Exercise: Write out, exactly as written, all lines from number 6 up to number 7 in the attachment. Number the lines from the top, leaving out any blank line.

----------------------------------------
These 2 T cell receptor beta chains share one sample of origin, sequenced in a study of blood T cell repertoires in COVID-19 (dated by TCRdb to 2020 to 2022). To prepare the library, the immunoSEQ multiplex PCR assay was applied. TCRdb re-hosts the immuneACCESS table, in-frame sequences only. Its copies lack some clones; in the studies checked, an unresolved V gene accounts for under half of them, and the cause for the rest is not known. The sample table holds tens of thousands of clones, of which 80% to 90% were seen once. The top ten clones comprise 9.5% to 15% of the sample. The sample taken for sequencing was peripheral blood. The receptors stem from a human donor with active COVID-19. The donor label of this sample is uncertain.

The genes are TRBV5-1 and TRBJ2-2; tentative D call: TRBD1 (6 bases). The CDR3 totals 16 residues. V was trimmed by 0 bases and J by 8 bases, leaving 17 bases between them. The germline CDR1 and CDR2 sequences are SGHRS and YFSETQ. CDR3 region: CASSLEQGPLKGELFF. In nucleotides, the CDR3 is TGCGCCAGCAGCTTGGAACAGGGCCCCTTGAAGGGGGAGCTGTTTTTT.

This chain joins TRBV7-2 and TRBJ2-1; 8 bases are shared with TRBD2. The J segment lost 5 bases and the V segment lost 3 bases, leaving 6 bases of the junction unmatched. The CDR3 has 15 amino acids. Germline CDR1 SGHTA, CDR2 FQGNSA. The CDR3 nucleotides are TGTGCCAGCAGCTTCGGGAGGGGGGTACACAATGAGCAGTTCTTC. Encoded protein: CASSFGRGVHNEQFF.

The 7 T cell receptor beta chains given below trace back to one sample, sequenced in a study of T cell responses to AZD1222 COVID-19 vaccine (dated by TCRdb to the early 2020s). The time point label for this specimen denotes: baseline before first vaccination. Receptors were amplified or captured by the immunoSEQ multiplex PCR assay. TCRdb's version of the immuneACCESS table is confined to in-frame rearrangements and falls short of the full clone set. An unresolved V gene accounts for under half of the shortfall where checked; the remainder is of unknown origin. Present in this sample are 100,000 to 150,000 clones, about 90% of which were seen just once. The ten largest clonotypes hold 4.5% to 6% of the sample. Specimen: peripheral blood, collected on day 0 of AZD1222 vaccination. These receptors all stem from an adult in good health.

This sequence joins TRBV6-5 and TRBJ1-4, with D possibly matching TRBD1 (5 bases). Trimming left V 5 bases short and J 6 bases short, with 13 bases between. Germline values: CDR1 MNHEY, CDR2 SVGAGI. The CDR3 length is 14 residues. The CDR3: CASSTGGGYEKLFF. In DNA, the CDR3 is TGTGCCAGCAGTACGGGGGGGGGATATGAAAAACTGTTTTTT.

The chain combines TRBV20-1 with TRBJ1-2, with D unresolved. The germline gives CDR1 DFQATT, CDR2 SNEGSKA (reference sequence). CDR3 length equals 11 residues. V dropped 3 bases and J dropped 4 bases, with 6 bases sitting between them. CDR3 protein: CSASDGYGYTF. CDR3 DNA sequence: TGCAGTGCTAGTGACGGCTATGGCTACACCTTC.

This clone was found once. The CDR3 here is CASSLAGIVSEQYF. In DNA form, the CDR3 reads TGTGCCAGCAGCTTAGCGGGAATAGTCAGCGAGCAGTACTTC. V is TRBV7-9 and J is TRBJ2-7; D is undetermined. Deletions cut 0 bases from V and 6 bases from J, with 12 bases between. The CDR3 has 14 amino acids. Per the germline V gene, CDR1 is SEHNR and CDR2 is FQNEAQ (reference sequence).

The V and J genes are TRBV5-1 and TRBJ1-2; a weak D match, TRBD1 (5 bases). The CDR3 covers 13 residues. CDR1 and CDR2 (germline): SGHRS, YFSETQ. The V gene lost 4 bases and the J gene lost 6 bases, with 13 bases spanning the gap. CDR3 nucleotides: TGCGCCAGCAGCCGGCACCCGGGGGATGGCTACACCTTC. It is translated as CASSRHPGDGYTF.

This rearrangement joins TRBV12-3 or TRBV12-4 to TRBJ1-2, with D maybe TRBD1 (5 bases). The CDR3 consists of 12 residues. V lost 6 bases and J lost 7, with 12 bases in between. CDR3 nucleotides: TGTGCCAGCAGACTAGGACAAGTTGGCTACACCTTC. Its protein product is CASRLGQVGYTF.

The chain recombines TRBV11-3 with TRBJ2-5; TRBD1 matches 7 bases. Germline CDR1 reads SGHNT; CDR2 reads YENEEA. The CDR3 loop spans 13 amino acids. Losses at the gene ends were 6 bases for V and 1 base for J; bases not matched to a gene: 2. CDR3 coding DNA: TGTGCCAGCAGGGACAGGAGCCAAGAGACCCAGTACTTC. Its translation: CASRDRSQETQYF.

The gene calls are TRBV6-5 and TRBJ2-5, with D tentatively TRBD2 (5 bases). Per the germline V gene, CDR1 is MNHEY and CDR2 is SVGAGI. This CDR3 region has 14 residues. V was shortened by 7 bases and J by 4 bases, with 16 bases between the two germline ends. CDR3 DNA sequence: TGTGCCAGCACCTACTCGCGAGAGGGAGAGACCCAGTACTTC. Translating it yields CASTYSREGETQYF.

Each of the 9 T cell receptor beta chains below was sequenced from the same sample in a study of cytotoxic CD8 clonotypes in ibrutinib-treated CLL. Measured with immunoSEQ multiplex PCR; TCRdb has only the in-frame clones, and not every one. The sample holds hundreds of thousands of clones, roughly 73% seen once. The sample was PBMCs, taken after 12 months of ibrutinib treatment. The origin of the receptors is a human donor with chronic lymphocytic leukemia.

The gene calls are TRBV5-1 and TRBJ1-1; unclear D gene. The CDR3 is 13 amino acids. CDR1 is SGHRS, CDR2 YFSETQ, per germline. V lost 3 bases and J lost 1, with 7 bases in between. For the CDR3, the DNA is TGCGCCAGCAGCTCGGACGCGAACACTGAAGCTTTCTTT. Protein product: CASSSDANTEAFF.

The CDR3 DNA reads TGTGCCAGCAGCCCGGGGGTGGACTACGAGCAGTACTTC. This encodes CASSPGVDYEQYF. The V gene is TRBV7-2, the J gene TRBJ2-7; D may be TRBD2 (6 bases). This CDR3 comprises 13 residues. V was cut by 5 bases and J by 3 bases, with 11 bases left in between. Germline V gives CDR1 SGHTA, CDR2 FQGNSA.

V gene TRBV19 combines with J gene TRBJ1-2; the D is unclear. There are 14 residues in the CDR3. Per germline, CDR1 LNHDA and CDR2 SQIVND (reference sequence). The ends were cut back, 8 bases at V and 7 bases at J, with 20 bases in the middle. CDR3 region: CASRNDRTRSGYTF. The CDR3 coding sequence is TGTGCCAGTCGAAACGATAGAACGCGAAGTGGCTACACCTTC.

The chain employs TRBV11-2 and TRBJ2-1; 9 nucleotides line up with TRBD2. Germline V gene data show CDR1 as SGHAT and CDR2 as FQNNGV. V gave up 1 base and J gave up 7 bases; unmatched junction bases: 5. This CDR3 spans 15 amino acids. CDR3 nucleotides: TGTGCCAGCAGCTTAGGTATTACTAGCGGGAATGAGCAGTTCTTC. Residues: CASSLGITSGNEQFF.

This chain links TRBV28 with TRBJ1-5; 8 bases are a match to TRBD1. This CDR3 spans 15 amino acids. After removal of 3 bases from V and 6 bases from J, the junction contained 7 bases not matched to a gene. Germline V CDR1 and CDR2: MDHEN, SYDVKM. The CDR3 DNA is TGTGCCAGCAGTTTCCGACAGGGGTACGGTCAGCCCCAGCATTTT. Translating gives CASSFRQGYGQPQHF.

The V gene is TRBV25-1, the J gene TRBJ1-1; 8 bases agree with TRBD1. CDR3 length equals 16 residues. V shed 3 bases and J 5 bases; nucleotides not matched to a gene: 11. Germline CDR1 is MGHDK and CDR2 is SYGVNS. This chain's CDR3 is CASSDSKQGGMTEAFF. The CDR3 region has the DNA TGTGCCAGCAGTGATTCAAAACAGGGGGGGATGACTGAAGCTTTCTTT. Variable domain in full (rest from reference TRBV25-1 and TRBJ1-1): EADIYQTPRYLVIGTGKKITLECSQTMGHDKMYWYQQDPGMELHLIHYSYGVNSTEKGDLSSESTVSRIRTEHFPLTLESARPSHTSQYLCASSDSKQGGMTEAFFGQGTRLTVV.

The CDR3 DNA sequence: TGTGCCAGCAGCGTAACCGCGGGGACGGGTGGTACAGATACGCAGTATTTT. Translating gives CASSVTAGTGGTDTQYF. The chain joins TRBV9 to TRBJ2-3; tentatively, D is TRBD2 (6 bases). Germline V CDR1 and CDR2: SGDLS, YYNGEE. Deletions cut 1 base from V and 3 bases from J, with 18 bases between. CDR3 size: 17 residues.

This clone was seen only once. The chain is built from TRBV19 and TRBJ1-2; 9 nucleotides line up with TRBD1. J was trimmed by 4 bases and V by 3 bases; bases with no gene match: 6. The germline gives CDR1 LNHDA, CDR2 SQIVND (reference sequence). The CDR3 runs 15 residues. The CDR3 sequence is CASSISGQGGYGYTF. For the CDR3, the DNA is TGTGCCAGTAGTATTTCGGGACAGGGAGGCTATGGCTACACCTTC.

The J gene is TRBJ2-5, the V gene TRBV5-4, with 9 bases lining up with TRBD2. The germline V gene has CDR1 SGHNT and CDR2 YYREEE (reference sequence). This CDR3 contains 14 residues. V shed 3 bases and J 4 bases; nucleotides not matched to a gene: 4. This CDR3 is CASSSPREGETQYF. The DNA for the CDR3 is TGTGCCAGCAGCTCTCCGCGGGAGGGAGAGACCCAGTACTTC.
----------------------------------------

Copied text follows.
The chain combines TRBV20-1 with TRBJ1-2, with D unresolved. The germline gives CDR1 DFQATT, CDR2 SNEGSKA (reference sequence). CDR3 length equals 11 residues. V dropped 3 bases and J dropped 4 bases, with 6 bases sitting between them. CDR3 protein: CSASDGYGYTF. CDR3 DNA sequence: TGCAGTGCTAGTGACGGCTATGGCTACACCTTC.

This clone was found once. The CDR3 here is CASSLAGIVSEQYF. In DNA form, the CDR3 reads TGTGCCAGCAGCTTAGCGGGAATAGTCAGCGAGCAGTACTTC. V is TRBV7-9 and J is TRBJ2-7; D is undetermined. Deletions cut 0 bases from V and 6 bases from J, with 12 bases between. The CDR3 has 14 amino acids. Per the germline V gene, CDR1 is SEHNR and CDR2 is FQNEAQ (reference sequence).